Lawn Grubs (aka White Curl Grubs, Curl Grubs, Cockchafer) are the larvae of the ‘African Black Beetle‘. Both the larvae and the beetles are common problems in Sydney lawns. A precursor to their invasion is in early Spring which is mating season for the African Black Beetles. Female beetles will descend on innocent lawns across Sydney to lay their eggs underneath the soil.
It doesn’t take long, and by late Spring their eggs will hatch into small larvae. They have three growth stages and this is considered the ‘first instar’. They don’t cause much damage during the first instar as they will usually feed on organic matter in the soil. The most damage occurs in early to mid Summer which is when the larvae are in their second and third instar. During this period the larvae are now feeding on the roots of lawns, which is when you will start to see visual signs of damage.
In late Summer the larvae will pupate emerging as an African Black Beetle from February through to early Autumn. Over Autumn beetles will feed on a range of things including turf, plants and their roots. Beetles are not very active during Winter and will live through winter in the soil, remerging in Spring to mate and repeat the cycle. African Black Beatles that emerged in Autumn will usually die by early Summer.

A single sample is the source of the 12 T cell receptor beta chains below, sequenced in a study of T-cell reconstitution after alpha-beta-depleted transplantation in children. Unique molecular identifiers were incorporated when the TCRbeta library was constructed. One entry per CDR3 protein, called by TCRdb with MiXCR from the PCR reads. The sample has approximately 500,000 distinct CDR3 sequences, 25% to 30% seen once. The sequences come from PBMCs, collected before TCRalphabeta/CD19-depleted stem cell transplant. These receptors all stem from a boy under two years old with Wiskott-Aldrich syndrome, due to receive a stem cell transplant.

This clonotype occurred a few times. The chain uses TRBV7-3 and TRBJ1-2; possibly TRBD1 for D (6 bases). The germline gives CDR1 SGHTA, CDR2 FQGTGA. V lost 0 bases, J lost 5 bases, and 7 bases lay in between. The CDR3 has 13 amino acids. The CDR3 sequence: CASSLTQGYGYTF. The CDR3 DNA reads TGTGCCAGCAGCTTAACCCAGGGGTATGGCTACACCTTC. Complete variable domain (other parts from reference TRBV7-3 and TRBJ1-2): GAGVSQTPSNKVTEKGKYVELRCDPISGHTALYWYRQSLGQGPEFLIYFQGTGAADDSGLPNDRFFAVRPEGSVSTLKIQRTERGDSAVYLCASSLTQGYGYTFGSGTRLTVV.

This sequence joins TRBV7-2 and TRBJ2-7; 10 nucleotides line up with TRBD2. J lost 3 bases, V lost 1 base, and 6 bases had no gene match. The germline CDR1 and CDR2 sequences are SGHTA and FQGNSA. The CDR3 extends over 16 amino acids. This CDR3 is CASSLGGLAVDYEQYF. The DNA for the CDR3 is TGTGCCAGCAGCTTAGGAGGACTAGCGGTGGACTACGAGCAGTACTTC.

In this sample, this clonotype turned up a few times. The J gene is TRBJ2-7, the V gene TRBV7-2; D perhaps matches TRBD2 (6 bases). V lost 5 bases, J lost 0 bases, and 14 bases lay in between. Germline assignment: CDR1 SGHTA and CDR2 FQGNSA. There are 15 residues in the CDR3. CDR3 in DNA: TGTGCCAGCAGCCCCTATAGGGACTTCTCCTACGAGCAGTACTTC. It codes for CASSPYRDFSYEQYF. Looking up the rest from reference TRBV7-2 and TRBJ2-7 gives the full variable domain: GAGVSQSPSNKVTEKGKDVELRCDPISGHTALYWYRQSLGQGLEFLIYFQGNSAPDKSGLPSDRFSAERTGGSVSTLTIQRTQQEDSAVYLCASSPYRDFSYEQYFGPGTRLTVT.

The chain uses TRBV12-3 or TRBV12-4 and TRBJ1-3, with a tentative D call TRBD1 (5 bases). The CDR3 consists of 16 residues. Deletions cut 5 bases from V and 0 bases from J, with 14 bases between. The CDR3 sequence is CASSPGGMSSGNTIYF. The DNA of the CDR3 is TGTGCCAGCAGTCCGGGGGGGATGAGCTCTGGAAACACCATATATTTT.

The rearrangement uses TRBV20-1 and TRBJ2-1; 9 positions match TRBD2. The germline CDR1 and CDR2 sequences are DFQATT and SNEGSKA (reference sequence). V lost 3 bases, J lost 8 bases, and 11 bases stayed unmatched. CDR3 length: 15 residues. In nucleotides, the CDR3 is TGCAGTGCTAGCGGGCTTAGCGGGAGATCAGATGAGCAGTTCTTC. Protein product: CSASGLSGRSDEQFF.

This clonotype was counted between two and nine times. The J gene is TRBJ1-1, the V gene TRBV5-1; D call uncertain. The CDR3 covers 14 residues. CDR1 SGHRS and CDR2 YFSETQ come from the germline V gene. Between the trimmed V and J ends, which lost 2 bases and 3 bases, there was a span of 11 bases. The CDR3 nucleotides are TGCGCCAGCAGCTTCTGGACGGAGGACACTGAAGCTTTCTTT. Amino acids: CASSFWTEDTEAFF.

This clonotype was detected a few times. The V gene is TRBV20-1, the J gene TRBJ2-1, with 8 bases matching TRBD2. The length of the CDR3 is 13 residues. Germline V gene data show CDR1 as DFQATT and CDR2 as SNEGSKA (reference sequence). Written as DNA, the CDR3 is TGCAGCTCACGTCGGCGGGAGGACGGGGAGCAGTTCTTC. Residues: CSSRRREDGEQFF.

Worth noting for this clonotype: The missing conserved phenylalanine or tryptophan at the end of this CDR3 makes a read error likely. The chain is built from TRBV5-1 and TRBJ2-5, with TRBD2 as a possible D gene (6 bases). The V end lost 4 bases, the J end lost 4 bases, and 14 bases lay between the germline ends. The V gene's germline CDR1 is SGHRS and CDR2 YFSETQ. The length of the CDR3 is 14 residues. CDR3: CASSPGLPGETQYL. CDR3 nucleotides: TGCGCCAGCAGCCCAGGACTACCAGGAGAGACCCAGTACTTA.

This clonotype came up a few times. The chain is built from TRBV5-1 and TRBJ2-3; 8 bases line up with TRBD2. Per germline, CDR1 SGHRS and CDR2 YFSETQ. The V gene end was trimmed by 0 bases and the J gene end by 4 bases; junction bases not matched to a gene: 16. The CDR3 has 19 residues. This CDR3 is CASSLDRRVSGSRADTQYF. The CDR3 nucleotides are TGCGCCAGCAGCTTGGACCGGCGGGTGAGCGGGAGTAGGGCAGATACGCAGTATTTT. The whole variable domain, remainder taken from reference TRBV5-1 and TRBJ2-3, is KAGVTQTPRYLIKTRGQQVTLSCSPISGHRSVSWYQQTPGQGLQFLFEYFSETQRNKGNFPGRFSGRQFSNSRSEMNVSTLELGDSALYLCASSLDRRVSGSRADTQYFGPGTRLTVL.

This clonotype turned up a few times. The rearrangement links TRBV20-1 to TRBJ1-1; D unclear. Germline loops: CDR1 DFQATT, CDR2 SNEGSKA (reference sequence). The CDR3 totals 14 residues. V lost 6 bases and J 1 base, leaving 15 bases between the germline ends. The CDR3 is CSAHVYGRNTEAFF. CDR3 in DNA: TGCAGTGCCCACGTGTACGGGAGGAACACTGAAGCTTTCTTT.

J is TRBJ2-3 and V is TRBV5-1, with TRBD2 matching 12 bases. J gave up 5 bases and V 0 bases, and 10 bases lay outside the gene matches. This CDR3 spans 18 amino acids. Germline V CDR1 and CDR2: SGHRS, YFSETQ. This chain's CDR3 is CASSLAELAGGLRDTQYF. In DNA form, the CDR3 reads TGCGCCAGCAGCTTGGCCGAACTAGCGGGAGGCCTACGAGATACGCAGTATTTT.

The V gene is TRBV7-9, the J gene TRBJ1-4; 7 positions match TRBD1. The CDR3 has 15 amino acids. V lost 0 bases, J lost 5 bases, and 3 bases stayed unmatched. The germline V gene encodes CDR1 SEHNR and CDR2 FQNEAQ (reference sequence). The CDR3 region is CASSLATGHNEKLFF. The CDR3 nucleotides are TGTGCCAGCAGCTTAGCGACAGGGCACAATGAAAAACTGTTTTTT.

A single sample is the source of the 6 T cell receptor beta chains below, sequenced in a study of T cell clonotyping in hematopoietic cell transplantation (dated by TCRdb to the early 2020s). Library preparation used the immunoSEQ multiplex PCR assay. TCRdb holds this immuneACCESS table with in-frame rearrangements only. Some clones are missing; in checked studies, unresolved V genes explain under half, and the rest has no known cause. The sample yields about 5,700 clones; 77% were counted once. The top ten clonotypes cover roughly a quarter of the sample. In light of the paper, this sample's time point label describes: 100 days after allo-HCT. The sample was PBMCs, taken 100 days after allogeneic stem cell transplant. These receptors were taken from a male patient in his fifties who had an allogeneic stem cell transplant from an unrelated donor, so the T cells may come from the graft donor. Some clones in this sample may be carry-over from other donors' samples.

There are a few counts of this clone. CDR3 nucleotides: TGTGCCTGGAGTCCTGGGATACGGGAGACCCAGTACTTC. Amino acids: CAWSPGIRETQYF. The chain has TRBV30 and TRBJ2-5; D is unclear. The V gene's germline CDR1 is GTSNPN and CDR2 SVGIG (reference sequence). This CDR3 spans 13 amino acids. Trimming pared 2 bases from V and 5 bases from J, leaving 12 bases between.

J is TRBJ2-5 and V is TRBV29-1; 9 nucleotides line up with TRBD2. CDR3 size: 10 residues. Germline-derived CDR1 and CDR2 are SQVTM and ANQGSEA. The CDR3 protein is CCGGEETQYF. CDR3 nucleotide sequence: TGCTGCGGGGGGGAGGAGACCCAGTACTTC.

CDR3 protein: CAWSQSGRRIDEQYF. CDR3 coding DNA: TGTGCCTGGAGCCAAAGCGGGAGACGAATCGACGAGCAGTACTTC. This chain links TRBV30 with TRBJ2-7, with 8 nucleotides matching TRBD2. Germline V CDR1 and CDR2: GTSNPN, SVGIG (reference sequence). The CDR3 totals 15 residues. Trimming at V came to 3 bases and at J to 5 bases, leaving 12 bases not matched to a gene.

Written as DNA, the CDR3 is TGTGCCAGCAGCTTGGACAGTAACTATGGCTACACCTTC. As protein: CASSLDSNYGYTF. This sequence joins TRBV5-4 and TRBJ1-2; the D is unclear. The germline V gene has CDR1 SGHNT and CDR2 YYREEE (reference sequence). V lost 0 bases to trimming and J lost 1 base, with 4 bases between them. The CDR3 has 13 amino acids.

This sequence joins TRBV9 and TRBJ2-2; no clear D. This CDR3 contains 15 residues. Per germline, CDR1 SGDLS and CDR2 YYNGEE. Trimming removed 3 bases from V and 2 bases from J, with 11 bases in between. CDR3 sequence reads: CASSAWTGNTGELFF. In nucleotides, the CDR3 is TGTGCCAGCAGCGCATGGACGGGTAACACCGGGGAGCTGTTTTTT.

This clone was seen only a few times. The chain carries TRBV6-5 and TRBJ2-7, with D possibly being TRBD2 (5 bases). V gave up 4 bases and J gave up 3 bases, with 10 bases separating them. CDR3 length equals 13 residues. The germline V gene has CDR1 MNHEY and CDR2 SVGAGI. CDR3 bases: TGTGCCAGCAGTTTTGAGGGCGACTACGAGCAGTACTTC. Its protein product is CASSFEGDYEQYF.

Treatments are best started in September by applying a granular ‘Lawn Beetle and Grub Killer‘ to the surface of the soil. This will counter any female beetles foraging in your turf looking for places to lay their eggs after mating. Late spring is the next best time treat lawn grubs this is when the larvae hatch into the first instar and are closest to the surface. A lawn grub hose on soil drench will treat grubs at their least invasive stage.
Repeat the hose on applicator 2 weeks later. Grubs in their third instar are a little harder to control so ensure you do your followup sprays. In late Summer, early Autumn the grubs pupate into Beetles and emerge from the soil to counter their emergence do another granular application to the surface of the soil. Because Black Beetles can fly long distances complete irradiation is often not possible but to minimise your lawn becoming a breeding ground. This should be incorporated into your annual lawn care annual management program.